There was also a plot to this story, which stood out more than the romance. Some bad guys trying to ruin Sally and so on. I think it was more interesting than the love story, but didn't have too much depth to it.

For those who dislike the stereotypical portrayal of gay haters, this story does have some of that. Realistic for sure, but I didn’t feel it went into that political area too much, which was a blessing. Still though, it was used as antagonistic foil for the women getting together.

I will admit though, that I get off on a style of writing that is very logical and precise, which is how the writing/ story telling felt in this story. Even with all the telling, there was something very smooth about Janet McClellan’s writing that turned me on. When there was dialogue, it was very nice and clean and real. Her how to’s were very easy to understand and kind of interesting if you like that. It did have the comfortable feeling of being a child while having an adult read to you, which I liked.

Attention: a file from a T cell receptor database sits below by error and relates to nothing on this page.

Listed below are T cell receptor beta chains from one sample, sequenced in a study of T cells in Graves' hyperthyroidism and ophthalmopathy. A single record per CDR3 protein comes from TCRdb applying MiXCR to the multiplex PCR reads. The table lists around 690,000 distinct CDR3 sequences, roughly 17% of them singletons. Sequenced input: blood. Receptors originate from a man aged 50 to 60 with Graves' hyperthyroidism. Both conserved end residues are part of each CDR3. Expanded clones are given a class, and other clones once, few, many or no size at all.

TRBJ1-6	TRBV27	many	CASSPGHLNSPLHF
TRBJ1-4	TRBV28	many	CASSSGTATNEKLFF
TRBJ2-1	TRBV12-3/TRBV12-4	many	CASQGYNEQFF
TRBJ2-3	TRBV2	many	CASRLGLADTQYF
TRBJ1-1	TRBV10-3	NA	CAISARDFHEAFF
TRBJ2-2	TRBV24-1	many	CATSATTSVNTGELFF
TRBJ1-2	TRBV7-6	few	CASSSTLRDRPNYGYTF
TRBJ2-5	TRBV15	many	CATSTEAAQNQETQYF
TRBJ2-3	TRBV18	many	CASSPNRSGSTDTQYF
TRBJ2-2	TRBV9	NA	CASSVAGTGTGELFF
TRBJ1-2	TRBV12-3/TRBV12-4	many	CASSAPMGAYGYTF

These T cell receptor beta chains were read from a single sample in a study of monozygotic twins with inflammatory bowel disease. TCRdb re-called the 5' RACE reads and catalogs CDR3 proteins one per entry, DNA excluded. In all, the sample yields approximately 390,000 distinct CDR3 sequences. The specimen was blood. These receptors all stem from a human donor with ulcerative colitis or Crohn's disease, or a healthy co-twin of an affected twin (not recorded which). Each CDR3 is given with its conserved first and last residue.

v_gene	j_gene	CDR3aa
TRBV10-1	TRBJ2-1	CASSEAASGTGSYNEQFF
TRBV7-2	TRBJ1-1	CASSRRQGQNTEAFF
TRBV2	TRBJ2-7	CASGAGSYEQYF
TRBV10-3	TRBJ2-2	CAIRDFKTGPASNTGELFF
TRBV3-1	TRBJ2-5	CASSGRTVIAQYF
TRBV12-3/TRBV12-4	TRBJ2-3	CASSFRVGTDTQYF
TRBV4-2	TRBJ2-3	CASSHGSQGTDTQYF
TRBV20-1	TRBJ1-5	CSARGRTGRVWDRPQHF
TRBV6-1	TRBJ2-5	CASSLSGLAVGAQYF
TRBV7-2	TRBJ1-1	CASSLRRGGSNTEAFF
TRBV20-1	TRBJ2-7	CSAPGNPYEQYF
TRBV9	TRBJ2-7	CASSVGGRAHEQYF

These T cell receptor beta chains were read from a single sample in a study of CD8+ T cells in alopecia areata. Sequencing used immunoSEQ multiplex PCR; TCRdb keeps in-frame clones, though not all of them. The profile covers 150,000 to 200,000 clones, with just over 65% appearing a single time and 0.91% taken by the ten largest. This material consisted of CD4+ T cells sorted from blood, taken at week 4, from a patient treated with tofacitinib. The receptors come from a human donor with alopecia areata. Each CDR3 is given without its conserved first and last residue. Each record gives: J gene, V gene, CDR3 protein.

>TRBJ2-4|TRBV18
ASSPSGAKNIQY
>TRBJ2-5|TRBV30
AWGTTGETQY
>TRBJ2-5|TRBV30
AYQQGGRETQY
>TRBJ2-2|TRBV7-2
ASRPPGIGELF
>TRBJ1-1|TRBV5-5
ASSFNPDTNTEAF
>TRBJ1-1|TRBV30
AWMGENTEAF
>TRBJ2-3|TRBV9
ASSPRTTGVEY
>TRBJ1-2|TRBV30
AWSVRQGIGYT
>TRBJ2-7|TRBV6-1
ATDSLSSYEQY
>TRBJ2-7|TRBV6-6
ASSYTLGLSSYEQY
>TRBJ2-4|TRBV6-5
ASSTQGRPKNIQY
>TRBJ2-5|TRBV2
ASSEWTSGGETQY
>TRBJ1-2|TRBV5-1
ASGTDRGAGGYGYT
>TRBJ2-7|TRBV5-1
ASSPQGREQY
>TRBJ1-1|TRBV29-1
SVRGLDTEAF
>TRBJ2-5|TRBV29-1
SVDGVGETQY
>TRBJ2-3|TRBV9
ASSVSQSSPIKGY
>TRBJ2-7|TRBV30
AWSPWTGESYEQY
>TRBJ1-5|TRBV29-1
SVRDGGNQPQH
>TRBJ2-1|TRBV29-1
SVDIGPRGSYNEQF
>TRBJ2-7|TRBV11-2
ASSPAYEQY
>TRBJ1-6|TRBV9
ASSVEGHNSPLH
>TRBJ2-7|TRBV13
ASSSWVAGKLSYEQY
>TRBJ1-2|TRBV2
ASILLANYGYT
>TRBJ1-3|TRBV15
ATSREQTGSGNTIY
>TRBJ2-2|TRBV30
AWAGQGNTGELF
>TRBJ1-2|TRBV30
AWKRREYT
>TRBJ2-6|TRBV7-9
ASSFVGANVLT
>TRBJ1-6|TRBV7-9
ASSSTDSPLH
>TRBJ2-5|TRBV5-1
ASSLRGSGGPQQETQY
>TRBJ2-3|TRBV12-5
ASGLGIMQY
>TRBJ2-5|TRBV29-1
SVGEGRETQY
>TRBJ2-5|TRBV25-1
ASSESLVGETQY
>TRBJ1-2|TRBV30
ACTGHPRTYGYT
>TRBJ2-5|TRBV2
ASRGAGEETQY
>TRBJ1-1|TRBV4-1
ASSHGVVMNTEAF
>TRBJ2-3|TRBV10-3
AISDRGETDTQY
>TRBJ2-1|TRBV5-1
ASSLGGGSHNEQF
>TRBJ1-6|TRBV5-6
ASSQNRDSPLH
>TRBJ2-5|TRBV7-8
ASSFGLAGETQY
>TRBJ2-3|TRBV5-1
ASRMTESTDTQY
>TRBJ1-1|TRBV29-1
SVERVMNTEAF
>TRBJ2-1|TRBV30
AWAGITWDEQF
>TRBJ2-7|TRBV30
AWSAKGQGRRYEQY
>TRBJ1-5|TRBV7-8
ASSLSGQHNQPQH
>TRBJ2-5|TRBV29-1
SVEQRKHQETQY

I would recommend this book to someone who wants to read something just out of the ordinary in presentation. Or someone who wants to read about lesbian women without the explicit sex or eroticism. Or, if you’re really into gardening.

Sex rating: Dry panties- no real sexual situations.

Grade: C+